Emotionally, the negative stigma of suicide is a powerful force creating isolation and exclusion for those in suicidal crisis. The use of stereotypes, discrimination and prejudices can strip the dignity of those experiencing suicidal behaviour. It also has the potential to inhibit compassion from others and to diminish hope. Fear of being socially rejected and labelled suicidal can prevent communication and support. Distress and reduced life satisfaction are directly affected by subjective feelings of being devalued and marginalised. This develops into an internalized stigma; it creates self-stigmatised emotions, self-deprecation and self-actualisation of negative stereotypes, causing further withdrawal, reduction in quality of life and the inhibiting access to care.
This emotional stigma also affects suicide survivors: those suffering a loved one’s loss, stirring up guilt, self-blame, isolation, depression and post-traumatic stress. Subjective experiences of feeling shunned or blamed for an incident can cause those close to the victim to bury the truth of what transpired.
Suicide awareness expresses the need for open constructive dialogue as an initial step towards preventing incidents of adolescent suicide. Once the stigmas have been overcome, there is an increased possibility that education, medical care and support can provide a critical framework for those at risk. Lack of information, awareness of professional services, judgement and insensitivity from religious groups, and financial strain have all been identified as barriers to support access for those youth in suicidal crisis. The critical framework is a necessary component to implementing suicide awareness and suicide prevention, and breaking down these barriers.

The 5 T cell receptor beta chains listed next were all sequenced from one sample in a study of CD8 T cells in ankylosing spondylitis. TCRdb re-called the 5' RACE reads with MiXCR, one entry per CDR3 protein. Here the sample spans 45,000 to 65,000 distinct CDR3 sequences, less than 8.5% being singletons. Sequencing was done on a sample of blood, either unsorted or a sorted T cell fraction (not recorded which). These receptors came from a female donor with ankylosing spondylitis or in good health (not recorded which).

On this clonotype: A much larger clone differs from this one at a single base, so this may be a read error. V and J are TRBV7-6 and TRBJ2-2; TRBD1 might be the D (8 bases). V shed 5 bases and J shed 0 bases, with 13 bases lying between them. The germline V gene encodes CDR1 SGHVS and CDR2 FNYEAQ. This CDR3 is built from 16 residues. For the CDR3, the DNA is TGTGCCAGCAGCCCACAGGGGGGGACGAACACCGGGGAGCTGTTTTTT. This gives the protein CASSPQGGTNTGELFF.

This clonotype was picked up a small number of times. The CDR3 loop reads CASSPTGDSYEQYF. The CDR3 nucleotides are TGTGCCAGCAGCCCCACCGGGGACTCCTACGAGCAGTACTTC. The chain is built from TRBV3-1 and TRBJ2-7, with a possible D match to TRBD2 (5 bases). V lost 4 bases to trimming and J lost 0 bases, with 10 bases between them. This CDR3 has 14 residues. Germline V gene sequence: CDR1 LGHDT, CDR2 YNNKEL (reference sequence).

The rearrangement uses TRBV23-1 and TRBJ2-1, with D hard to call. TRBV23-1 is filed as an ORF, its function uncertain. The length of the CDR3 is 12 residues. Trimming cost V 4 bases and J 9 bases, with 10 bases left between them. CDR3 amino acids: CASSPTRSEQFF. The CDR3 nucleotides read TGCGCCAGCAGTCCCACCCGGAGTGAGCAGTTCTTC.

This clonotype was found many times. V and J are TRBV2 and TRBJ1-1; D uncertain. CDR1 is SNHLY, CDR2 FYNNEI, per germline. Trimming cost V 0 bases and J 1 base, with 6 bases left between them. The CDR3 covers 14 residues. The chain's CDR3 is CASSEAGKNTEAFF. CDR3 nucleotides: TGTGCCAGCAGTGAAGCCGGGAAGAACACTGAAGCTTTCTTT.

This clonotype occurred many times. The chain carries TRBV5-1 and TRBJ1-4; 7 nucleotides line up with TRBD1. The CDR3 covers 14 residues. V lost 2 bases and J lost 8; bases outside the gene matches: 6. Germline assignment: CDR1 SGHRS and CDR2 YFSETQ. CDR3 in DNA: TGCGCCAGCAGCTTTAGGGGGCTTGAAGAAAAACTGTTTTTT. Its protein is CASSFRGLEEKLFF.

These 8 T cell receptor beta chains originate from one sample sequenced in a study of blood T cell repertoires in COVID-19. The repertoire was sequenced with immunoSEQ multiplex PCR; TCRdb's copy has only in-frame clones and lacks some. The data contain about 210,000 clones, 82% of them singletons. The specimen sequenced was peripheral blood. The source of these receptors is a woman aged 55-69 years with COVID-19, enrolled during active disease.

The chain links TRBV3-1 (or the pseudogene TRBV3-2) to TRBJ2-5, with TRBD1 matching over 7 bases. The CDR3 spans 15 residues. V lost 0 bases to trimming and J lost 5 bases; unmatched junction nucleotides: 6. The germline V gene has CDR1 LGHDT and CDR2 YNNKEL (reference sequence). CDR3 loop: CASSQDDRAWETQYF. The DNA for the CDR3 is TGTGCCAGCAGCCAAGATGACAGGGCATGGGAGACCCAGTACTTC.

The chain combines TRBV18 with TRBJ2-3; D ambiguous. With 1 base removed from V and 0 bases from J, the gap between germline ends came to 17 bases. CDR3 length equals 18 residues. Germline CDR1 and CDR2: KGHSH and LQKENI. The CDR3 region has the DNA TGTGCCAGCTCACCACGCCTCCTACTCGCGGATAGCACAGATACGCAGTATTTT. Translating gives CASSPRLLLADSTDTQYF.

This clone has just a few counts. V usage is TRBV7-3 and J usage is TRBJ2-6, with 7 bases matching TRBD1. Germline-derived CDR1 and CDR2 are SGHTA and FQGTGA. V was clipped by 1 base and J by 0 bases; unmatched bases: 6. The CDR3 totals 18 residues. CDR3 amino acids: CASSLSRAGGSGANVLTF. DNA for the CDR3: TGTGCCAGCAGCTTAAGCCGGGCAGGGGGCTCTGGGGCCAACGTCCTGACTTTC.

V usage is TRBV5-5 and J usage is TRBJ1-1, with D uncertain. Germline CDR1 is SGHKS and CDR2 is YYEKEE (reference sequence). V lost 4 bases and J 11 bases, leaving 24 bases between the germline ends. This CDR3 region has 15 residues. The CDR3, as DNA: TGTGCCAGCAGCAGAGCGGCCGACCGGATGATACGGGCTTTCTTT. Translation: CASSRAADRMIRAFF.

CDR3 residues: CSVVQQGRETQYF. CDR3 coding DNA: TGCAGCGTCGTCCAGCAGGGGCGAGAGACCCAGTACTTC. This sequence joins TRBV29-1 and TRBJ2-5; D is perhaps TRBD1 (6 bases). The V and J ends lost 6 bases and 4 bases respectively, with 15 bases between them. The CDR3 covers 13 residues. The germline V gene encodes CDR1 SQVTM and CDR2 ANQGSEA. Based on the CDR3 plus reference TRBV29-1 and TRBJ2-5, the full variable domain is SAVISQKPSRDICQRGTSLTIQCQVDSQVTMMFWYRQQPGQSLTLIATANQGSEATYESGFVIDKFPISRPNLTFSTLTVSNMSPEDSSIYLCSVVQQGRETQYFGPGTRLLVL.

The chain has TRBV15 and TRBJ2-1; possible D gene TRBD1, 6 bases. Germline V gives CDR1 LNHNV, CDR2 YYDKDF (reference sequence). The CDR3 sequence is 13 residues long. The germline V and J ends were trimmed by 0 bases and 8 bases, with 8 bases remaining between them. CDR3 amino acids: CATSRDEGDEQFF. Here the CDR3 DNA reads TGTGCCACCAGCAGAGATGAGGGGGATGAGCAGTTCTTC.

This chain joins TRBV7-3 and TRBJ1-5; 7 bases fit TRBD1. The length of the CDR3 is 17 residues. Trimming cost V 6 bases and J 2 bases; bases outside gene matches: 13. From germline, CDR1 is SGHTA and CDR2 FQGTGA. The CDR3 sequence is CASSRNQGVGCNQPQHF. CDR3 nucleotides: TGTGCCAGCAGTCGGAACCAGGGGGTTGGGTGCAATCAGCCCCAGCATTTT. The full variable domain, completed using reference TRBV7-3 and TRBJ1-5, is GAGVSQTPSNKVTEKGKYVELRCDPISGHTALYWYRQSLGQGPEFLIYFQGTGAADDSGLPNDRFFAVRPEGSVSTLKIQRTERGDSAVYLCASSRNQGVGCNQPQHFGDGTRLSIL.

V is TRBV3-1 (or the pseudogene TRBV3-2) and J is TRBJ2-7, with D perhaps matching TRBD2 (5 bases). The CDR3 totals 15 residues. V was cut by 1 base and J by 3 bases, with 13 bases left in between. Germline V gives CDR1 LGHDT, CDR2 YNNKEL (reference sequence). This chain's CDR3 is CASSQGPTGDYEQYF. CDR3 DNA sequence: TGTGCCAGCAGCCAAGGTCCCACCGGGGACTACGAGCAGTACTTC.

Protective factors are characteristics or conditions that may have a positive effect on youth and reduce the possibility of suicide attempts. These factors have not been studied in as much depth as risk factors, so there is less research. They include:
- Receiving effective mental health care.
- Positive social connections and support with family and peers provides coping skills.
- Participation in community and social groups (i.e. religious) that foster resilience.
- Optimism enables youth to engage and acquire adaptive skills in reinterpreting adverse experiences to find meaning and benefit.
- Life satisfaction, spiritual wellbeing and belief that a person can survive beyond their pain is protective against suicide.
- Resiliency based on adaptive coping skills has can reduce suicide risk, and research suggests these skills can be taught.
- Finding hope can be a key protective factor and a catalyst for the recovery process.
It is important to note, however, that in-depth training is paramount for those involved in any service that looks to the awareness and needs of those touched by suicide.
Suicide awareness and prevention have in the past only relied on research from clinical observation. In bringing insights, intimate experience, and real-world wisdom of suicide attempt survivors to the table, professionals, educators, other survivors and suicide attempt survivors can learn firsthand from their “lived experience.”
Media and journalism, when reporting on suicide, have moved forward in their discussion of suicide. The Recommendations for Reporting on Suicide discovered the powerful impact media coverage, newspapers and journalists can have on the perpetuating stigma of suicide, and that it can lead to greater risk of occurrence. The specific rules that media representatives should follow are:
- Don’t sensationalise the suicide.
- Don’t talk about the contents of the suicide note, if there is one.
- Don’t describe the suicide method.
- Report on suicide as a public health issue.
- Don’t speculate why the person might have done it.
- Don’t quote or interview police or first responders about the causes of suicide.
- Describe suicide as “died by suicide” or “completed” or “killed themselves,” rather than “committed suicide.”
- Don’t glamorise suicide.
This is to prevent certain types of messaging around suicide that could increase the chances of at-risk youth considering or attempting suicide. This initiative brought awareness to the sensitivity of reporting on suicide in a constructive, destigmatised method of messaging.
Education in a non-threatening environment is critical to a growth in awareness among adolescents. Health education is closely related to health awareness. School can be the best place to implement a suicide education program because it is the pivotal location that brings together the major influences in an adolescent’s life. Pilot programmes for awareness, and coping and resiliency training should be put into place for all adolescent school-aged children to combat life stressors and to encourage healthy communication.